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The Jan. 6 panel recently presented new evidence on how former President Trump stoked violence leading up to the Capitol insurrection. But the escalation and normalization of violent rhetoric has extended beyond Trump, becoming a dangerous feature of Republican campaigns and party messaging. Laura Barrón-López reports.
The House Select Committee investigating the attack on the U.S. Capitol has presented new evidence in recent hearings on how former President Donald Trump stoked violence leading up to and on January 6.
And, this week, the committee will focus on Trump's actions during those 187 minutes of the insurrection itself.
But, as Laura Barrón-López reports, the escalation and normalization of violent rhetoric has extended beyond Trump, becoming a dangerous feature of Republican campaign and party messaging.
We begin with last week's hearing.
A direct line from former President Donald Trump's words to violence.
Stephen Ayres, Pleaded Guilty to Disorderly Conduct: I was hanging on every word he was saying. Everything he was putting out, I was following it.
Stephen Ayres was following Trump's lies that he won the 2020 presidential election. He followed Trump's tweet to be there on January 6.
Donald Trump, Former President of the United States: We're going to the Capitol.
And he followed the call to march from the White House to the United States Capitol.
Rep. Stephanie Murphy (D-FL):
Why did you decide to march to the Capitol?
So, we basically were just following what he said.
The committee charges the violence on the 6th was the culmination of weeks of escalatory rhetoric by Trump, that when all legal avenues to challenge the election failed, January 6 was the last stand, where Trump was willing to accept violence to stay in power.
But Ruth Ben-Ghiat, a history professor at New York University who studies authoritarian governments, says the seeds of January 6 go back even further, to Trump's rise.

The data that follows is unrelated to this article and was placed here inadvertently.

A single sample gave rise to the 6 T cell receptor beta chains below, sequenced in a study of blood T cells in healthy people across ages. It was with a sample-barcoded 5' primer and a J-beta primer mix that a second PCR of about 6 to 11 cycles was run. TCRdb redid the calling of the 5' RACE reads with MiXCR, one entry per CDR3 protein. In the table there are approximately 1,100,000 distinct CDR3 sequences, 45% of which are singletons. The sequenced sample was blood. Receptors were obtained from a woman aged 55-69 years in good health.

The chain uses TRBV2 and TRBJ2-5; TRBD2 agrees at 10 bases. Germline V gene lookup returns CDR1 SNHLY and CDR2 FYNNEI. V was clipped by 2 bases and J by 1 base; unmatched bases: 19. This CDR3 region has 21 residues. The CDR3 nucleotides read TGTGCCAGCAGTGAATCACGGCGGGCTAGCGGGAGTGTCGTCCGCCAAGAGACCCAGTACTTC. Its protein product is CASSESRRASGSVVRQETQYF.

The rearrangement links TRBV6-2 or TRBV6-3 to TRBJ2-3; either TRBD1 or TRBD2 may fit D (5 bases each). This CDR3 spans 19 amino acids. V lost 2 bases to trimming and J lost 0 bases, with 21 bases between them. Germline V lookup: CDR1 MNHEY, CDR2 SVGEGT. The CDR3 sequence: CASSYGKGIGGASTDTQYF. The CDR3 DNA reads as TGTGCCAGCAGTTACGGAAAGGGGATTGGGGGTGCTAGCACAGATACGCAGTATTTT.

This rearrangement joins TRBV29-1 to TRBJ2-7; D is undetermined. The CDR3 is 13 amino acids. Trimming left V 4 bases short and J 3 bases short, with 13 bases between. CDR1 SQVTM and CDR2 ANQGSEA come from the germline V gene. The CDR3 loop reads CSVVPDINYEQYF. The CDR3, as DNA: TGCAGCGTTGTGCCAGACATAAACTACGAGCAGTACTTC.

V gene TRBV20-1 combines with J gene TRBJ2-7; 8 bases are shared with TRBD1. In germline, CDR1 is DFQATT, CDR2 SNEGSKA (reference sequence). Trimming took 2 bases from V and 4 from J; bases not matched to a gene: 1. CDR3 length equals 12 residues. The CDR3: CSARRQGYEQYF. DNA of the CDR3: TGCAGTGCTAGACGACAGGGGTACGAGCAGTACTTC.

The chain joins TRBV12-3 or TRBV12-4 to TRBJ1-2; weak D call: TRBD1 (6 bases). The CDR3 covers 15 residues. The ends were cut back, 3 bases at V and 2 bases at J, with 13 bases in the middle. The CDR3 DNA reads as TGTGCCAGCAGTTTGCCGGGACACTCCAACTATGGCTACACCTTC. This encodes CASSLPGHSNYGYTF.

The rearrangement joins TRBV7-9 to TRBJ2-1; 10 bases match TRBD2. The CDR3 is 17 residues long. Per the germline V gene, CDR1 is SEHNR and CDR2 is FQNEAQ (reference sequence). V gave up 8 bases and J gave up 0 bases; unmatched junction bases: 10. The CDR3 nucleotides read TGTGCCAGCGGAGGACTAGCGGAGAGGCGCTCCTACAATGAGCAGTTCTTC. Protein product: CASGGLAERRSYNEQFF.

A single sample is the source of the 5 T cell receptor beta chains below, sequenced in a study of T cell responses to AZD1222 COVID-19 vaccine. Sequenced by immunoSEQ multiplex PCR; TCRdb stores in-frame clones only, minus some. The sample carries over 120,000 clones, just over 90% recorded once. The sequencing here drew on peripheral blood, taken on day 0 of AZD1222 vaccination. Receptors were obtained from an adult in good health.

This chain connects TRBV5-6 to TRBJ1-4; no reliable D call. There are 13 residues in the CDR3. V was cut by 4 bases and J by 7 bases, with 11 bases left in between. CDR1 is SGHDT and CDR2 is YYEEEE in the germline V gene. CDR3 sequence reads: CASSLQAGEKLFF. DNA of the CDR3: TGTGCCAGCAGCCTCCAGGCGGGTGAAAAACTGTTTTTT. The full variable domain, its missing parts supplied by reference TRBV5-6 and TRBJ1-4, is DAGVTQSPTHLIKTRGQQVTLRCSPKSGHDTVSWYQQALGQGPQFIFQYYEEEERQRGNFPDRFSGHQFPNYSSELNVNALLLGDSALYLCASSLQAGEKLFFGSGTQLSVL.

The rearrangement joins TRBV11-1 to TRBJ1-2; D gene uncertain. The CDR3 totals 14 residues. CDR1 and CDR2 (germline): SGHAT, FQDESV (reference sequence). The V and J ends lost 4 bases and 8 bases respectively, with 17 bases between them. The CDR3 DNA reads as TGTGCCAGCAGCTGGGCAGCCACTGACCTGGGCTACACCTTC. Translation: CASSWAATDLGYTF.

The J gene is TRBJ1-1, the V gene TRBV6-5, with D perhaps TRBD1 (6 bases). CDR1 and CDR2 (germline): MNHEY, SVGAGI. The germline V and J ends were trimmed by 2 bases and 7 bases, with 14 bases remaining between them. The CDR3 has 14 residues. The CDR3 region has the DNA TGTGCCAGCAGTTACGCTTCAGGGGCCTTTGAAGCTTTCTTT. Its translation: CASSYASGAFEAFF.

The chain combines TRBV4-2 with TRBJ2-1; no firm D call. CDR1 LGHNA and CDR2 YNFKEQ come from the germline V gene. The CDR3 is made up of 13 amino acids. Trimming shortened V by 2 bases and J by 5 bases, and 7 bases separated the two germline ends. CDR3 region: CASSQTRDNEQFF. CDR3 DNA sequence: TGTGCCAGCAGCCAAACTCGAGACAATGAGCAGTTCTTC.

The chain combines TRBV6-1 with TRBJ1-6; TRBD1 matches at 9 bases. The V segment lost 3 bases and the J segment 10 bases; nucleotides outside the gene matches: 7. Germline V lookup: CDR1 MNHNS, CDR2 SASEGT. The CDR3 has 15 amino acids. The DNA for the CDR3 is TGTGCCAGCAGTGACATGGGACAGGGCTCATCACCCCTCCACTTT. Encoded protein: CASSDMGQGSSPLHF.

When you look back at the past six years, what do you see as the watershed moments?
Ruth Ben-Ghiat, NYU History Professional:
The campaign of 2016 was a watershed in terms of the beginning of a systematic attempt by Trump and people around him to shift our political culture from a democracy to an authoritarian one.
And what that meant was, he was speaking about violence as something positive.
I would like the punch him in the face, I will tell you.
I mean, he was in a way kind of having an emotional retraining of Americans to say violence against your neighbor, it doesn't always have to be bad.
In 2015, that meant rallies that ended with fistfights and assault charges. In 2017, neo-Nazis felt emboldened to march on Charlottesville.
Very fine people on both sides.
In 2021, a deadly assault on the nation's capital.
Ahead of this year's midterm elections, Trump's style and message are still as popular as ever, spawning a rise in the use of violent language and imagery in Republican campaign ads.
Fmr. Gov. Eric Greitens (R-MO):
We're going RINO hunting.
Jerone Davison (R), Arizona Congressional Candidate: When this rifle is the only thing standing between your family and a dozen angry Democrats in Klan hoods, you just might need that semiautomatic.
To get ahead in the GOP now, you need to be espousing this kind of violent rhetoric. People who are candidates, like Mehmet Oz, who is running for Senate in Pennsylvania, he used to be for gun reform.
But you can't do that now, because the party has radicalized. So, instead, he showed himself shooting a gun, and parroting this very common propaganda point that the Second Amendment is no longer about hunting or recreation. It's to use arms to overthrow a tyrannical government.
Mehmet Oz (R), Pennsylvania Senatorial Candidate: Our Second Amendment is not just about hunting. It's about our constitutional right to protect ourselves from intruders or an overly intrusive government.
In Washington, Republicans have been slow to condemn the violent rhetoric or have remained silent.